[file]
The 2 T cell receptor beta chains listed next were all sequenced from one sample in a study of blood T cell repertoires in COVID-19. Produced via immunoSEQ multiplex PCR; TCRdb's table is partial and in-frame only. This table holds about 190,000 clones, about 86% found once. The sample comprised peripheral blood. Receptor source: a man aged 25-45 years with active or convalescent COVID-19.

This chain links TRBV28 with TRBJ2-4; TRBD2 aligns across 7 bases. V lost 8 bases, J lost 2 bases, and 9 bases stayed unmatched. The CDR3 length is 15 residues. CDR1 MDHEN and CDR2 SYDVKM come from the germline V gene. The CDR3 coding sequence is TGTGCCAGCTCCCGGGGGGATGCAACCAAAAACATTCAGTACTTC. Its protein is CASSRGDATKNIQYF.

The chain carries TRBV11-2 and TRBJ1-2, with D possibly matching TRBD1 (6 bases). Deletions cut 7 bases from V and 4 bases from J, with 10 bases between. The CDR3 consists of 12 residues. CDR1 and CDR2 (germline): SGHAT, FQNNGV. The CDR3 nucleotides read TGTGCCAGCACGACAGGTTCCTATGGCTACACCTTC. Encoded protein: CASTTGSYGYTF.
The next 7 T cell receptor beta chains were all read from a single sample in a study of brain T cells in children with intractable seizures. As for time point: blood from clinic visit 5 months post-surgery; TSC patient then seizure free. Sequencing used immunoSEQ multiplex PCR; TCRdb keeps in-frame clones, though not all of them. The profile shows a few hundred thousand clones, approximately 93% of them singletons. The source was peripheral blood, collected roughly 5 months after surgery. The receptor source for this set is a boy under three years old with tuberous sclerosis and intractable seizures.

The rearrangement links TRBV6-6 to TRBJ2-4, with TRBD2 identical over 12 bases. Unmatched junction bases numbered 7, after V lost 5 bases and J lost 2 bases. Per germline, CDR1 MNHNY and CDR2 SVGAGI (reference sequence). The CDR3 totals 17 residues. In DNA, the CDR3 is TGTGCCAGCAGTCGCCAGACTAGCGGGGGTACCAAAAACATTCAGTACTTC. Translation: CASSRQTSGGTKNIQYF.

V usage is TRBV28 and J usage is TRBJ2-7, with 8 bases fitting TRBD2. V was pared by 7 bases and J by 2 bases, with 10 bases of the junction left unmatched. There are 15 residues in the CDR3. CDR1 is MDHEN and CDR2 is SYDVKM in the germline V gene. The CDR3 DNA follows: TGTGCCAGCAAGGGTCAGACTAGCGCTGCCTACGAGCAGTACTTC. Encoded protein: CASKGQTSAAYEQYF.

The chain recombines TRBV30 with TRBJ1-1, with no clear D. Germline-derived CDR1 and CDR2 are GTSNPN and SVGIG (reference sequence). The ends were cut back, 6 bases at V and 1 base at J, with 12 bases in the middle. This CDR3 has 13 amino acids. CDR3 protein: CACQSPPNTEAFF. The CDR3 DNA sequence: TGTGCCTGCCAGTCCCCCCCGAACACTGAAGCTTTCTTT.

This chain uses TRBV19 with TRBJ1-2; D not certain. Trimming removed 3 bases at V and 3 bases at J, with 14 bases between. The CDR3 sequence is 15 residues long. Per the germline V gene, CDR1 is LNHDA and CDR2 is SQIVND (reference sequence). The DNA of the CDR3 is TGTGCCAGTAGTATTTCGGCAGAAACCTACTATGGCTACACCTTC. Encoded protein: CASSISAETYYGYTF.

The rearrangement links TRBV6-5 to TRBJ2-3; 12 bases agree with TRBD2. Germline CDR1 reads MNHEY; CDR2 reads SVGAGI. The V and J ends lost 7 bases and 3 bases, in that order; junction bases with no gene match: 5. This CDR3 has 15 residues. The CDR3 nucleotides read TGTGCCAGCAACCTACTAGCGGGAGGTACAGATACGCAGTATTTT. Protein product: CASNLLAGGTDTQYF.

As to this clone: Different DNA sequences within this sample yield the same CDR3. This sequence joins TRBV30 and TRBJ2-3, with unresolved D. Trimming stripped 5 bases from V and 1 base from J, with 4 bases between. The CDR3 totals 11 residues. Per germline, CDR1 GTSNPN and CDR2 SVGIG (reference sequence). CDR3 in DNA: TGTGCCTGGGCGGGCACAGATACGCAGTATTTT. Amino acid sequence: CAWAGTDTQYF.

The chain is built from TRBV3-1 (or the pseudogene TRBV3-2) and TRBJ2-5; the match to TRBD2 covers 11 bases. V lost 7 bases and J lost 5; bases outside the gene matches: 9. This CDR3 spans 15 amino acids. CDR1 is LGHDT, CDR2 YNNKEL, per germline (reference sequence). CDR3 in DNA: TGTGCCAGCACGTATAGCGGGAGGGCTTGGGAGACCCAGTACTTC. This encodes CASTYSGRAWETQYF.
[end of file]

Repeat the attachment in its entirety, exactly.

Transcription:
The 2 T cell receptor beta chains listed next were all sequenced from one sample in a study of blood T cell repertoires in COVID-19. Produced via immunoSEQ multiplex PCR; TCRdb's table is partial and in-frame only. This table holds about 190,000 clones, about 86% found once. The sample comprised peripheral blood. Receptor source: a man aged 25-45 years with active or convalescent COVID-19.

This chain links TRBV28 with TRBJ2-4; TRBD2 aligns across 7 bases. V lost 8 bases, J lost 2 bases, and 9 bases stayed unmatched. The CDR3 length is 15 residues. CDR1 MDHEN and CDR2 SYDVKM come from the germline V gene. The CDR3 coding sequence is TGTGCCAGCTCCCGGGGGGATGCAACCAAAAACATTCAGTACTTC. Its protein is CASSRGDATKNIQYF.

The chain carries TRBV11-2 and TRBJ1-2, with D possibly matching TRBD1 (6 bases). Deletions cut 7 bases from V and 4 bases from J, with 10 bases between. The CDR3 consists of 12 residues. CDR1 and CDR2 (germline): SGHAT, FQNNGV. The CDR3 nucleotides read TGTGCCAGCACGACAGGTTCCTATGGCTACACCTTC. Encoded protein: CASTTGSYGYTF.
The next 7 T cell receptor beta chains were all read from a single sample in a study of brain T cells in children with intractable seizures. As for time point: blood from clinic visit 5 months post-surgery; TSC patient then seizure free. Sequencing used immunoSEQ multiplex PCR; TCRdb keeps in-frame clones, though not all of them. The profile shows a few hundred thousand clones, approximately 93% of them singletons. The source was peripheral blood, collected roughly 5 months after surgery. The receptor source for this set is a boy under three years old with tuberous sclerosis and intractable seizures.

The rearrangement links TRBV6-6 to TRBJ2-4, with TRBD2 identical over 12 bases. Unmatched junction bases numbered 7, after V lost 5 bases and J lost 2 bases. Per germline, CDR1 MNHNY and CDR2 SVGAGI (reference sequence). The CDR3 totals 17 residues. In DNA, the CDR3 is TGTGCCAGCAGTCGCCAGACTAGCGGGGGTACCAAAAACATTCAGTACTTC. Translation: CASSRQTSGGTKNIQYF.

V usage is TRBV28 and J usage is TRBJ2-7, with 8 bases fitting TRBD2. V was pared by 7 bases and J by 2 bases, with 10 bases of the junction left unmatched. There are 15 residues in the CDR3. CDR1 is MDHEN and CDR2 is SYDVKM in the germline V gene. The CDR3 DNA follows: TGTGCCAGCAAGGGTCAGACTAGCGCTGCCTACGAGCAGTACTTC. Encoded protein: CASKGQTSAAYEQYF.

The chain recombines TRBV30 with TRBJ1-1, with no clear D. Germline-derived CDR1 and CDR2 are GTSNPN and SVGIG (reference sequence). The ends were cut back, 6 bases at V and 1 base at J, with 12 bases in the middle. This CDR3 has 13 amino acids. CDR3 protein: CACQSPPNTEAFF. The CDR3 DNA sequence: TGTGCCTGCCAGTCCCCCCCGAACACTGAAGCTTTCTTT.

This chain uses TRBV19 with TRBJ1-2; D not certain. Trimming removed 3 bases at V and 3 bases at J, with 14 bases between. The CDR3 sequence is 15 residues long. Per the germline V gene, CDR1 is LNHDA and CDR2 is SQIVND (reference sequence). The DNA of the CDR3 is TGTGCCAGTAGTATTTCGGCAGAAACCTACTATGGCTACACCTTC. Encoded protein: CASSISAETYYGYTF.

The rearrangement links TRBV6-5 to TRBJ2-3; 12 bases agree with TRBD2. Germline CDR1 reads MNHEY; CDR2 reads SVGAGI. The V and J ends lost 7 bases and 3 bases, in that order; junction bases with no gene match: 5. This CDR3 has 15 residues. The CDR3 nucleotides read TGTGCCAGCAACCTACTAGCGGGAGGTACAGATACGCAGTATTTT. Protein product: CASNLLAGGTDTQYF.

As to this clone: Different DNA sequences within this sample yield the same CDR3. This sequence joins TRBV30 and TRBJ2-3, with unresolved D. Trimming stripped 5 bases from V and 1 base from J, with 4 bases between. The CDR3 totals 11 residues. Per germline, CDR1 GTSNPN and CDR2 SVGIG (reference sequence). CDR3 in DNA: TGTGCCTGGGCGGGCACAGATACGCAGTATTTT. Amino acid sequence: CAWAGTDTQYF.

The chain is built from TRBV3-1 (or the pseudogene TRBV3-2) and TRBJ2-5; the match to TRBD2 covers 11 bases. V lost 7 bases and J lost 5; bases outside the gene matches: 9. This CDR3 spans 15 amino acids. CDR1 is LGHDT, CDR2 YNNKEL, per germline (reference sequence). CDR3 in DNA: TGTGCCAGCACGTATAGCGGGAGGGCTTGGGAGACCCAGTACTTC. This encodes CASTYSGRAWETQYF.